Saturday, May 12, 2007

Party List Mayhem

Sometimes good intentions turn awry. The 1987 Philippine Constitution instituted the party list system to give chances for marginalized sectors to be represented in Congress. But years later, it seems that it has neither empowered the marginalized but gave a non-marginalized a cheap way to get elected!

While the Left have always won their seats, without a wider (geographical) constituency they are condemned forever to say their time worn cliches in Congress. I don't know if the Leftists read their history. Of course they want to gain power, but they will never do that as a Party List party. If Weimar Germany had a party list system and the National Socialists limited themselves to that forum, it is unlikely that they would have seized power. Hitler was more sophisticated. He gained power through a parliamentary majority and Hindenburg had no choice but to appoint him as Chancellor.

I am not espousing Nazi ideology. In fact Nazism has a lot of lessons to teach us. We should not allow any abhorrent ideology that puts the annihilation of a race or a socio-economic class ever to come to power. We have to learn from Adolf Hitler. He really exploited the fractiousness and weakness of parliamentary democracy. Democracy should be able to crush those who threaten it.

The Left should grow up and organize themselves as a serious party with a platform they can sell to the greater constituency. But they have to junk some of the gods in the Netherlands some of which have (or dream of) EU passports!

Another silliness of the Party List system is that good for nothing scions of on-the-way out politicians are running. Another silliness is that religious and other fringe groups have their own party lists.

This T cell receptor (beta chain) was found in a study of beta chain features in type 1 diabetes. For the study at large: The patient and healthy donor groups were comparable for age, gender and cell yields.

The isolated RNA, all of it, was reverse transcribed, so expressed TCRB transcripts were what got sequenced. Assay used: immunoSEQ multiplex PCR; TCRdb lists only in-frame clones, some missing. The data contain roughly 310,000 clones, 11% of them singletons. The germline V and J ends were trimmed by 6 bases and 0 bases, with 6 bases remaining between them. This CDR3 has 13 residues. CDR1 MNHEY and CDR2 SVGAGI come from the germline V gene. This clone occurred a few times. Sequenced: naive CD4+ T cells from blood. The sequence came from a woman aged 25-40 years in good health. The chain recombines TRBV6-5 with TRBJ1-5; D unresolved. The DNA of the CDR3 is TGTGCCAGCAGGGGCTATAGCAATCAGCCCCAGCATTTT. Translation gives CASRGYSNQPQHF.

The question is who ever nominated them to represent their constituency? In my profession, there is a scientist party list group. But were professional scientists asked to nominate who will represent them?

This is a mockery of what democratic processes should be. Any idiot can declare himself marginalized and start his own party list group.

But the party list system is not hopeless. If we should have something like it, perhaps we should have functional constituencies like what they have in Hong Kong. But of course these constituencies cannot form the majority of the legislature. These constituencies should be elected by members of the professions.

This will give the groups accountability which is a major pillar of a democracy. To whom are the party list accountable to? Their constituencies? I doubt it. Most of them did not pass through a democratic process of nomination.

The best thing is to do away with the party list and let our democracy grow up.

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